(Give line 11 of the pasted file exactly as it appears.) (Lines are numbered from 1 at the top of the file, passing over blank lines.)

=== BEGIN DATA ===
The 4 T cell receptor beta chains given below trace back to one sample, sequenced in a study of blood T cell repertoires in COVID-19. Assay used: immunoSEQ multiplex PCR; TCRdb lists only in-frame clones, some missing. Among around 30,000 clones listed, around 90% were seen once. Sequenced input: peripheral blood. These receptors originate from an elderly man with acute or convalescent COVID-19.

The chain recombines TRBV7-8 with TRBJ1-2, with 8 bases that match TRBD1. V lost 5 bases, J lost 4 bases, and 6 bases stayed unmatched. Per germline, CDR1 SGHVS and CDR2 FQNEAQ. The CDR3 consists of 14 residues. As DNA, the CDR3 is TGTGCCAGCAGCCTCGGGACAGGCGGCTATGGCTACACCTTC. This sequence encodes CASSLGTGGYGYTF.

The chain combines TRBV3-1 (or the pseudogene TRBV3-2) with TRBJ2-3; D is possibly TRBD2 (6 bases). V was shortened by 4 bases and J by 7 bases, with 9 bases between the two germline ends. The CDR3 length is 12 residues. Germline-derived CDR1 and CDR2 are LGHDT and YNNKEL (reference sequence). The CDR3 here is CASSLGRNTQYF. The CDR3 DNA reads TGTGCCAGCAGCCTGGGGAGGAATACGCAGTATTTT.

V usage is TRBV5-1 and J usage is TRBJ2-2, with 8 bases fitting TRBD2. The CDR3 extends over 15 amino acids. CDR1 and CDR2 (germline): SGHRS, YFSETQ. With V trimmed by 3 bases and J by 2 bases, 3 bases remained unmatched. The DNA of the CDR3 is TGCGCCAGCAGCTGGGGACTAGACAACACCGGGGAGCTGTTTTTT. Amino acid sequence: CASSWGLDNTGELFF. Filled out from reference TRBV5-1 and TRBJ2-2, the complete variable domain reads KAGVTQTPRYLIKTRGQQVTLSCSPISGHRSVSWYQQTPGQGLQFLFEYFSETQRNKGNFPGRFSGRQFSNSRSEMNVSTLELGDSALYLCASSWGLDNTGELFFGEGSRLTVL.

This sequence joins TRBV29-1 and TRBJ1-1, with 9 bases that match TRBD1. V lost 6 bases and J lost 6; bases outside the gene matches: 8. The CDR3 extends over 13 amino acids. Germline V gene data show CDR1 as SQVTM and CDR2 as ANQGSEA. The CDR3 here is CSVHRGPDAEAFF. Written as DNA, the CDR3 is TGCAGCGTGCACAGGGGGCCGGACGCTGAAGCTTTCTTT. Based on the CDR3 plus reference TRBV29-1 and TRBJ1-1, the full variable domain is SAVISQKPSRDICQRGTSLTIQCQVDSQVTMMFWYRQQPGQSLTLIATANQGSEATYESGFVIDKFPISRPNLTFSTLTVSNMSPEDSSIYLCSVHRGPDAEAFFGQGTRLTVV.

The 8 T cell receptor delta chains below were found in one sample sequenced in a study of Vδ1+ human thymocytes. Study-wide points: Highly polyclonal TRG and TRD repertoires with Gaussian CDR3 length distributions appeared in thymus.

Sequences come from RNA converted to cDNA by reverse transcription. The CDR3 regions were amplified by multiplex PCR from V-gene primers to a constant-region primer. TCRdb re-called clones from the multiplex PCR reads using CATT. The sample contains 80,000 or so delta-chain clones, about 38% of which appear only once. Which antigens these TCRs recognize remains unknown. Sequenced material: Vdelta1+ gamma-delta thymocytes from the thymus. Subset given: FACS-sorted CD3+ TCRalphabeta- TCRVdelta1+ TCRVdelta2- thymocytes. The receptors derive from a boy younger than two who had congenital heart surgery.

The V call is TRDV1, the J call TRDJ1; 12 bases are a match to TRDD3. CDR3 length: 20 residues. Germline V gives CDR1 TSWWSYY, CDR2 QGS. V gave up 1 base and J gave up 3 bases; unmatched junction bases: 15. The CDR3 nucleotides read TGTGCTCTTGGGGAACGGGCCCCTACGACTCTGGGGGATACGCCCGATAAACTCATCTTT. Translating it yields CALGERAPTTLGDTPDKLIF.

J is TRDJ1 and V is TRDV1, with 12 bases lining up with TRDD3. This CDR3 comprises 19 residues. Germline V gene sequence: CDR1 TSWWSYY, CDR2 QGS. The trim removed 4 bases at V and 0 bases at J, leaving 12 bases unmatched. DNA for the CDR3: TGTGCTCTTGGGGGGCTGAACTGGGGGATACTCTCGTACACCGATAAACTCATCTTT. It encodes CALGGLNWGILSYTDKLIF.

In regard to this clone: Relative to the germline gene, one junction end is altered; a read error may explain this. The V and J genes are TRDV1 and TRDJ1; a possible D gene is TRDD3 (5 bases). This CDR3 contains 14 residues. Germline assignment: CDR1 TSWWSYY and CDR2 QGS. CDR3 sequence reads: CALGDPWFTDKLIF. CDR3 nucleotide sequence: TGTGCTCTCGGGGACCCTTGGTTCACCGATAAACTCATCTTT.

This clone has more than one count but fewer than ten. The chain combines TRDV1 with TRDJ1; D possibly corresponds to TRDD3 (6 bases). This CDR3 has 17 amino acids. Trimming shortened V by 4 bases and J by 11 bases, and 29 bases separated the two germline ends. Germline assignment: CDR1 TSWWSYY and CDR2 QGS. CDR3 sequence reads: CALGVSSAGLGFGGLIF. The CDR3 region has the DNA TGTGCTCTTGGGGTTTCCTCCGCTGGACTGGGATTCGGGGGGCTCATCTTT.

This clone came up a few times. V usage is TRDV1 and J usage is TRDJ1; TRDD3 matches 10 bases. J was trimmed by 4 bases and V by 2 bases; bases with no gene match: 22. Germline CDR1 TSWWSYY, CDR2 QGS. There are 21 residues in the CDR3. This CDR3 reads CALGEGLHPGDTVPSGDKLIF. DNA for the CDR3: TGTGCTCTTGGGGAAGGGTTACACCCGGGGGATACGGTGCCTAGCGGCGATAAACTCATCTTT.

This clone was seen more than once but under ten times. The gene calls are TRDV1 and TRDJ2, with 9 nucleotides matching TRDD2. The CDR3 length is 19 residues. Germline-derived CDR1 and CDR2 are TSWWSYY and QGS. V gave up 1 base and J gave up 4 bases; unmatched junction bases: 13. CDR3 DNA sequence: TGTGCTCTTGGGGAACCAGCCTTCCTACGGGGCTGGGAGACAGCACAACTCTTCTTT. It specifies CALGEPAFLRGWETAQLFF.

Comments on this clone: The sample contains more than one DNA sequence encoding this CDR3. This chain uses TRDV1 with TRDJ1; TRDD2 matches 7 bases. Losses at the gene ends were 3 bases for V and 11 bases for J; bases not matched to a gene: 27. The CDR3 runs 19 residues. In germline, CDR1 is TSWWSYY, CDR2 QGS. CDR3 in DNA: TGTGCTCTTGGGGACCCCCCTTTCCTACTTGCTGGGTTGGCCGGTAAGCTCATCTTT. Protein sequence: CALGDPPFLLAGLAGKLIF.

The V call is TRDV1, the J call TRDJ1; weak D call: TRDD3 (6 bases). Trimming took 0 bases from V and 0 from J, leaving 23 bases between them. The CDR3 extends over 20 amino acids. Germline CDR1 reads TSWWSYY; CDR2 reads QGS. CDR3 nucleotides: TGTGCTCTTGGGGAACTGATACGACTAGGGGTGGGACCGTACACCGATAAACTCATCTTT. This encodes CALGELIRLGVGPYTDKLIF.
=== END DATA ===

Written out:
This clone has more than one count but fewer than ten. The chain combines TRDV1 with TRDJ1; D possibly corresponds to TRDD3 (6 bases). This CDR3 has 17 amino acids. Trimming shortened V by 4 bases and J by 11 bases, and 29 bases separated the two germline ends. Germline assignment: CDR1 TSWWSYY and CDR2 QGS. CDR3 sequence reads: CALGVSSAGLGFGGLIF. The CDR3 region has the DNA TGTGCTCTTGGGGTTTCCTCCGCTGGACTGGGATTCGGGGGGCTCATCTTT.